Friday, 29th September 2023

More plants validated for treating glaucoma, cataracts, conjunctivitis

By Chukwuma Muanya
15 October 2020   |   3:07 am
Ahead of the World Sight Day (WSD), today, October 8, 2020, scientists have validated more plants for the treatment of ocular (connected with the eye or vision) diseases such as glaucoma, conjunctivitis, cataract, ocular allergies, ocular inflammation among others. WSD focuses global attention on blindness and vision impairment. The theme for this year is “Hope…

Ahead of the World Sight Day (WSD), today, October 8, 2020, scientists have validated more plants for the treatment of ocular (connected with the eye or vision) diseases such as glaucoma, conjunctivitis, cataract, ocular allergies, ocular inflammation among others.

WSD focuses global attention on blindness and vision impairment. The theme for this year is “Hope In Sight”.

According to the World Health Organisation (WHO), one billion people around the world have a preventable vision impairment or one that has yet to be addressed. Reduced or absent eyesight can have major and long-lasting effects on all aspects of life, including daily personal activities, interacting with the community, school and work opportunities, and the ability to access public services.

Reduced eyesight can be caused by several factors, including diseases like diabetes and trachoma, trauma to the eyes, or conditions such as refractive error, cataracts, age-related macular degeneration, or glaucoma.

The majority of people with vision impairment are over the age of 50 years; however, vision loss can affect people of all ages.

But researchers have made progress in using natural products to prevent the development of eye diseases and blindness. They have developed eye drops that could be used to reverse glaucoma and cataracts.

Previous studies had validated extracts of bitter kola (Garcinia kola), garden egg (Solanum melongena), pepper fruit (Dennettia tripetala), and vitamin C to provide the elusive natural cure for eye diseases especially cataracts and glaucoma.

In fact, a Professor of Ophthalmology at Lagos University Teaching Hospital (LUTH) and now Chairman, Lagos State Traditional Medicine Board (LSTMB), Adebukunola O. Adefule-Ositelu, told The Guardian that her team had patented eye drops made with bitter kola for preventing blindness in patients with glaucoma.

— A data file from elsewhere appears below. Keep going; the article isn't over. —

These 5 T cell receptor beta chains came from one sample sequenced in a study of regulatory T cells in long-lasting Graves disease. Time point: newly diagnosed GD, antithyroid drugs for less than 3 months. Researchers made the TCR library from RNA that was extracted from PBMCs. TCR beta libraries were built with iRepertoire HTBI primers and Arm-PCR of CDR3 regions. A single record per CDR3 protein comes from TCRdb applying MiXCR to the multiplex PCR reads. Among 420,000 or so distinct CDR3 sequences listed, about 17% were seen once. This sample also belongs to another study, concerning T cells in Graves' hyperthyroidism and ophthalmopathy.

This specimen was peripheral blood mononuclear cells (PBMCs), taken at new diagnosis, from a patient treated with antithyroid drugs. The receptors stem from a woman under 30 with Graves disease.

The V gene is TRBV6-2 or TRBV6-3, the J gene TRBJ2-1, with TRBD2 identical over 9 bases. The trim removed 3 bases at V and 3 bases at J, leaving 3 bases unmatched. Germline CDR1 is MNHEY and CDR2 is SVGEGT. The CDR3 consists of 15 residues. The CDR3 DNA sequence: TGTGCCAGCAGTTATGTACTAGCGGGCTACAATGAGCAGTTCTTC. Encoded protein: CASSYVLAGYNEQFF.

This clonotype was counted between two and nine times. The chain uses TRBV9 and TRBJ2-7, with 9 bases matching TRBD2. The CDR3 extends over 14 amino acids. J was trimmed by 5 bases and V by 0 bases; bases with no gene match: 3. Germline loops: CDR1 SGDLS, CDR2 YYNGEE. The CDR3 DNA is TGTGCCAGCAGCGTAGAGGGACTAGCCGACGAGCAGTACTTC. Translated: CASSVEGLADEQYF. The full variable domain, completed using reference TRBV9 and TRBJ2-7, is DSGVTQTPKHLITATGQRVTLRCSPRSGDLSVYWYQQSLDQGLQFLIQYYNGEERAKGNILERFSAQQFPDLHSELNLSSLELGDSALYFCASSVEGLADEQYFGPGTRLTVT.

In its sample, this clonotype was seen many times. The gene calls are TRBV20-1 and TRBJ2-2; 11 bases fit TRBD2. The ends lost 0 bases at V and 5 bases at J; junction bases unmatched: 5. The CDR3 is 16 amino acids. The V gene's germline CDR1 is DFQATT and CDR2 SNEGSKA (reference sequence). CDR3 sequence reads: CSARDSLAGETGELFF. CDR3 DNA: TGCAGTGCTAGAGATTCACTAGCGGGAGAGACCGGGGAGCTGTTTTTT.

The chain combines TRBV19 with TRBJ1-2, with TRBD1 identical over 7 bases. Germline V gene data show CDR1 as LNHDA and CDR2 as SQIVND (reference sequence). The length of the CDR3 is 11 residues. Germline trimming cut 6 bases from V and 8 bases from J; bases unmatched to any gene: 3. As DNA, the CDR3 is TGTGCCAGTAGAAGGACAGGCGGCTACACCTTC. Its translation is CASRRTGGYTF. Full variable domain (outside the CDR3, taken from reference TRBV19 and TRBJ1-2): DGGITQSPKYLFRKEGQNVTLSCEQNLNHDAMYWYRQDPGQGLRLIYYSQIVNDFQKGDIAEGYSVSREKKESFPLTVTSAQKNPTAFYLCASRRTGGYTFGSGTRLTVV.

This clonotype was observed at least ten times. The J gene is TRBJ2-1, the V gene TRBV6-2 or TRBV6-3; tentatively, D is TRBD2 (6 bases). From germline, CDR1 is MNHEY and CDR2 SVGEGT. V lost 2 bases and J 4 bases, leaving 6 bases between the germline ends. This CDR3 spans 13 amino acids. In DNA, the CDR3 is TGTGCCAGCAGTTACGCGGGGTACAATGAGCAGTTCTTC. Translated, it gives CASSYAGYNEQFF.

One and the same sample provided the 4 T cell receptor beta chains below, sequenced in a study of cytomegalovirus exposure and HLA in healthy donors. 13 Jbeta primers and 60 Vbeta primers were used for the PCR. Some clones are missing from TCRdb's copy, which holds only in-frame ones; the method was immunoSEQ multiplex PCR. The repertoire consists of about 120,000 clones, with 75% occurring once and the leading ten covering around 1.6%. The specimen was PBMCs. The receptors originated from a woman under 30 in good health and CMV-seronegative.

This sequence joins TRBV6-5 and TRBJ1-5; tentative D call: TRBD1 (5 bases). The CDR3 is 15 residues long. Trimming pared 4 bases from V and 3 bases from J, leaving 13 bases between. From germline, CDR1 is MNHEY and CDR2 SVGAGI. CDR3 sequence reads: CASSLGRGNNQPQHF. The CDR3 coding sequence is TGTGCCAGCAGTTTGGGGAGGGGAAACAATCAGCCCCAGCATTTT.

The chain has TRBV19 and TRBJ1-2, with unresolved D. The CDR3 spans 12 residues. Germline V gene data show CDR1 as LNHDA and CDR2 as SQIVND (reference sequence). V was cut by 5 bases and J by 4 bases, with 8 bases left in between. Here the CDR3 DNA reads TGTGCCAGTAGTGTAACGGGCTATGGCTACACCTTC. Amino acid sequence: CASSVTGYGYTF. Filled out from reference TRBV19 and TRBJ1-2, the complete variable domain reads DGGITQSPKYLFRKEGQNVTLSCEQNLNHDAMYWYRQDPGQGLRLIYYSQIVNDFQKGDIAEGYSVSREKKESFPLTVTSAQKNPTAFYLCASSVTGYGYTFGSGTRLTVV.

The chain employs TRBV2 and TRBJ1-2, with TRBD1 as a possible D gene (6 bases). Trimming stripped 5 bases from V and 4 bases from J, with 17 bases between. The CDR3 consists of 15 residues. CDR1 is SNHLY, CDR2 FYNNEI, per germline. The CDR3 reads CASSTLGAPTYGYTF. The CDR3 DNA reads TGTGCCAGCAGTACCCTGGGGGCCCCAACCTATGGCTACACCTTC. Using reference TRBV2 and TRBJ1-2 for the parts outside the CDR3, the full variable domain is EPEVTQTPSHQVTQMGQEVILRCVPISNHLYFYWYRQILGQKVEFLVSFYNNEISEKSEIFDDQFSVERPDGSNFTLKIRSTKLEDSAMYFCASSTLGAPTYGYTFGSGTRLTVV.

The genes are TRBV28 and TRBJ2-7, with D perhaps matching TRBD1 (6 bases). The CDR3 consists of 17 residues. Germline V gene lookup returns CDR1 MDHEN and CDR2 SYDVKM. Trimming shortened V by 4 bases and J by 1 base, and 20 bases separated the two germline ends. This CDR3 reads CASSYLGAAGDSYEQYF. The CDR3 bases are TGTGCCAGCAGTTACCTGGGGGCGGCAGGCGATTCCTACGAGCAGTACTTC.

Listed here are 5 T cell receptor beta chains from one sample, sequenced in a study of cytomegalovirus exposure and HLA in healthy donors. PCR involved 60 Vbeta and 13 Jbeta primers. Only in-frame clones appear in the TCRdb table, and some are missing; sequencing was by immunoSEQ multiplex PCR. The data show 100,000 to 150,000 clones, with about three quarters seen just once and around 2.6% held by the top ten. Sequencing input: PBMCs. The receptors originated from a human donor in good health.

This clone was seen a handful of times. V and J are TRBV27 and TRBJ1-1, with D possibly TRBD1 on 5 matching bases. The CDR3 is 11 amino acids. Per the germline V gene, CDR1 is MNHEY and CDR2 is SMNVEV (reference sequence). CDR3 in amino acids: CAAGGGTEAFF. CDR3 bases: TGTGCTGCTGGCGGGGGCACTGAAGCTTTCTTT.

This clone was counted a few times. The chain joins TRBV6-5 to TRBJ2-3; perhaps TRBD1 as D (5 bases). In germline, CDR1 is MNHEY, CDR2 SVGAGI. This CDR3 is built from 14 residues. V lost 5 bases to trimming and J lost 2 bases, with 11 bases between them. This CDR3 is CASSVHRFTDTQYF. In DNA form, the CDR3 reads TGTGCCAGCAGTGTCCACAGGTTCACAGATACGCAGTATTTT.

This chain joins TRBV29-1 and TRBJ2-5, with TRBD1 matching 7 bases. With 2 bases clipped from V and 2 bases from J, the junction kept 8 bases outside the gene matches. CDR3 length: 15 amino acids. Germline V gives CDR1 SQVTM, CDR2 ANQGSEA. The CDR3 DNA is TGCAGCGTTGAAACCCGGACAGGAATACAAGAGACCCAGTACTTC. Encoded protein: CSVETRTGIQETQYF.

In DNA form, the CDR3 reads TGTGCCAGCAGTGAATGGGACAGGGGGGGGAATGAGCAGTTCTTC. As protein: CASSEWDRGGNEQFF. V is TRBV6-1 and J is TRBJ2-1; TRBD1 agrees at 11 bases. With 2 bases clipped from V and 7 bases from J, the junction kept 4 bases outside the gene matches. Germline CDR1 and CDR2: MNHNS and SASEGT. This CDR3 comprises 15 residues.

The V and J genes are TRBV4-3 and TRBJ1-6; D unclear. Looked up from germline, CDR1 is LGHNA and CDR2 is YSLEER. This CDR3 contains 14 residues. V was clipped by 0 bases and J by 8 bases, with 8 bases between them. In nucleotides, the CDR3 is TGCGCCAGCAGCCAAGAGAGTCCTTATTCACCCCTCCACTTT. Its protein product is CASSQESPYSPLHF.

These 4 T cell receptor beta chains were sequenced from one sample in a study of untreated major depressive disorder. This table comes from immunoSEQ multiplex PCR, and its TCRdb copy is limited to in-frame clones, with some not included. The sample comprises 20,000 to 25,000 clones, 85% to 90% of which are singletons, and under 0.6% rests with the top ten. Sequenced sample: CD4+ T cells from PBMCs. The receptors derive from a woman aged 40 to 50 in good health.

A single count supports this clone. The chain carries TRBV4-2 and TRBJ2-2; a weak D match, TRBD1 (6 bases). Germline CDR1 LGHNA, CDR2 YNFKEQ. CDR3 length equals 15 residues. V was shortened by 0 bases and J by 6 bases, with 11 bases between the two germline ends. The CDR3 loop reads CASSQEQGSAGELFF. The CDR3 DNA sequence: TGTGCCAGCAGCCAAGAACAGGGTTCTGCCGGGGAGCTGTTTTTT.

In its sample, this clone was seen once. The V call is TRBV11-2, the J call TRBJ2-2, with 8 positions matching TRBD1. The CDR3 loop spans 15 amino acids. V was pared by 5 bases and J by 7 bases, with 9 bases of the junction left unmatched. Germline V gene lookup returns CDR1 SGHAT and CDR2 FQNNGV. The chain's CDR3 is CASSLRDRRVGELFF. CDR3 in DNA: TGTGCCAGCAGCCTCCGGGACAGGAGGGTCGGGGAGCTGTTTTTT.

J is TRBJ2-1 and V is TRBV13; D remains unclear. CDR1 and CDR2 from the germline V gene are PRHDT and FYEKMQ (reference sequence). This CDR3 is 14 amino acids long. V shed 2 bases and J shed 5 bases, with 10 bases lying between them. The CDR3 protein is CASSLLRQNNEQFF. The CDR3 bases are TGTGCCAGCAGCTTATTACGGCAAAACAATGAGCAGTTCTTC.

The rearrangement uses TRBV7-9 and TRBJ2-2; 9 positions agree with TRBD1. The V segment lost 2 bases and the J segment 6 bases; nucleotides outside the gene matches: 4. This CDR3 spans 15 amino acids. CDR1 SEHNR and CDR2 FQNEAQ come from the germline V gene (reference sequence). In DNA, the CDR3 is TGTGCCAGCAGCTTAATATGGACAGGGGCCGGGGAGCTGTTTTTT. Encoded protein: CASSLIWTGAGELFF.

The ophthalmologist said: “I got the mixture from one of my patients who I promised we will work on it. I can tell you authoritatively now that we have done extensive research on this extract as an eye drop and we are successfully using it in our clinic in successfully treating patients with glaucoma.”

But a recent study published in International Journal of Medicine Research and titled “Medicinal plants with anti-ocular activities” reviewed some of the medicinal plants which proved to be beneficial in the treatment of different ocular disease such as Cassia fistula (golden shower, Indian laburnum), Capsicum frutescens (long cayenne pepper), Capparis zeylanica (Ceylon Caper), Catharanthus roseus (bright eyes, periwinkle), Camellia sinensis (tea plant), Caesalpinia volkensii, Buddleja officinalis (sagewood), Cheilanthes glauca, Centella asiatica (Indian pennywort or Asiatic pennywort), Curcuma longa (turmeric), Emblica officinalis (Phyllanthus embilica or emblic), Erythrina indica (tiger’s claw or Indian coral tree), Eucalyptus deglupta (Mindanao gum or rainbow eucalyptus), Eugenia borinquensis, Eugenia jambolana (black plum), Ginkgo biloba, Lantana camara (big sage), Mangifera indica (mango tree), Ocimum sanctum (scent leaf), Plantago ovate (blond plantain), Tagetes erecta (African marigold), Tamarindus indica (tamarind), Terminalia arjuna (arjuna or arjun tree), Tinospora cordifolia (heart-leaved moonseed), Tribulus terrestris (devil’s-weed), Withania Somnifera (Indian ginseng), Zingiber officinalis (ginger).

The Indian researchers from the Shree Dev Bhoomi Institute of Education, Science, and Technology, Poundha, Dehradun, Uttarakhand, India, concluded: “ Herbal medicine is the most ancient form of health care known to man. Herbal medicine has such an extraordinary influence that numerous alternative medicine therapies treat their patients with herbal remedies, including naturopathy, orthomolecular medicine, and Ayurveda. Approximately 25 percent of all prescription drugs are derived from trees, shrubs, or herbs. Herbal medicines are popular due to their efficiency, low toxicity, and absence of side effects.”

A very recent study published in Avicenna Journal of Phytomedicine showed ginger extract can improve the levels of some trace elements and total homocysteine and prevent oxidative damage induced by ethanol in the rat eye.

The researchers concluded that ginger extract has protective effects against toxicity induced by ethanol in the eye of the male rat.

Another study published in the Journal of Natural Remedies concluded: “Ginger lowers Intra Ocular Pressure (IOP) in rabbits so can be used in humans in the management of glaucoma. Based on the results obtained we suggest that after the complete phytochemical analysis and the individual pharmacological evaluation of phytoconstituents, ginger may be useful in improving the glaucoma condition.”